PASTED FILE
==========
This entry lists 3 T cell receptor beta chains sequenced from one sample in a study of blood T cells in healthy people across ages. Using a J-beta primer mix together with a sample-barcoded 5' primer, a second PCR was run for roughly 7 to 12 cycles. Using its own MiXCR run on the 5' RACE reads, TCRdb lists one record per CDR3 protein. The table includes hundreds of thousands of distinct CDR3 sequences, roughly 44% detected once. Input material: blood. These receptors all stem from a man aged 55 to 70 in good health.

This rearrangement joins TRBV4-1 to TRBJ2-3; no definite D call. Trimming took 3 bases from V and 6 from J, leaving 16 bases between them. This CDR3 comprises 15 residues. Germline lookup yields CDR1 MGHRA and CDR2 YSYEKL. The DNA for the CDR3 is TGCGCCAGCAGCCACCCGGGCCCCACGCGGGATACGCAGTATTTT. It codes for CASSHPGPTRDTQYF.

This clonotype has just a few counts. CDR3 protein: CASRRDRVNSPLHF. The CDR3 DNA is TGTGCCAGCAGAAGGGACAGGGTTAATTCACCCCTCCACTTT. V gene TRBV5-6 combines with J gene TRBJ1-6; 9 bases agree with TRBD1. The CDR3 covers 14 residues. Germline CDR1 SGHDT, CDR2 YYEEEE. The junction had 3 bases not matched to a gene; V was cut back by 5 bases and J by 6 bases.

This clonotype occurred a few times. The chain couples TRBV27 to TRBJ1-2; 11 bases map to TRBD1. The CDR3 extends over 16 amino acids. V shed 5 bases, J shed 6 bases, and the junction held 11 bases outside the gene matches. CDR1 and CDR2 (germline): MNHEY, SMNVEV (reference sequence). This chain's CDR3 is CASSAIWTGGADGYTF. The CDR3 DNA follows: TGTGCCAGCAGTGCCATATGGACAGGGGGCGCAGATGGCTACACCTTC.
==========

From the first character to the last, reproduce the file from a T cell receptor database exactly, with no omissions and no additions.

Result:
This entry lists 3 T cell receptor beta chains sequenced from one sample in a study of blood T cells in healthy people across ages. Using a J-beta primer mix together with a sample-barcoded 5' primer, a second PCR was run for roughly 7 to 12 cycles. Using its own MiXCR run on the 5' RACE reads, TCRdb lists one record per CDR3 protein. The table includes hundreds of thousands of distinct CDR3 sequences, roughly 44% detected once. Input material: blood. These receptors all stem from a man aged 55 to 70 in good health.

This rearrangement joins TRBV4-1 to TRBJ2-3; no definite D call. Trimming took 3 bases from V and 6 from J, leaving 16 bases between them. This CDR3 comprises 15 residues. Germline lookup yields CDR1 MGHRA and CDR2 YSYEKL. The DNA for the CDR3 is TGCGCCAGCAGCCACCCGGGCCCCACGCGGGATACGCAGTATTTT. It codes for CASSHPGPTRDTQYF.

This clonotype has just a few counts. CDR3 protein: CASRRDRVNSPLHF. The CDR3 DNA is TGTGCCAGCAGAAGGGACAGGGTTAATTCACCCCTCCACTTT. V gene TRBV5-6 combines with J gene TRBJ1-6; 9 bases agree with TRBD1. The CDR3 covers 14 residues. Germline CDR1 SGHDT, CDR2 YYEEEE. The junction had 3 bases not matched to a gene; V was cut back by 5 bases and J by 6 bases.

This clonotype occurred a few times. The chain couples TRBV27 to TRBJ1-2; 11 bases map to TRBD1. The CDR3 extends over 16 amino acids. V shed 5 bases, J shed 6 bases, and the junction held 11 bases outside the gene matches. CDR1 and CDR2 (germline): MNHEY, SMNVEV (reference sequence). This chain's CDR3 is CASSAIWTGGADGYTF. The CDR3 DNA follows: TGTGCCAGCAGTGCCATATGGACAGGGGGCGCAGATGGCTACACCTTC.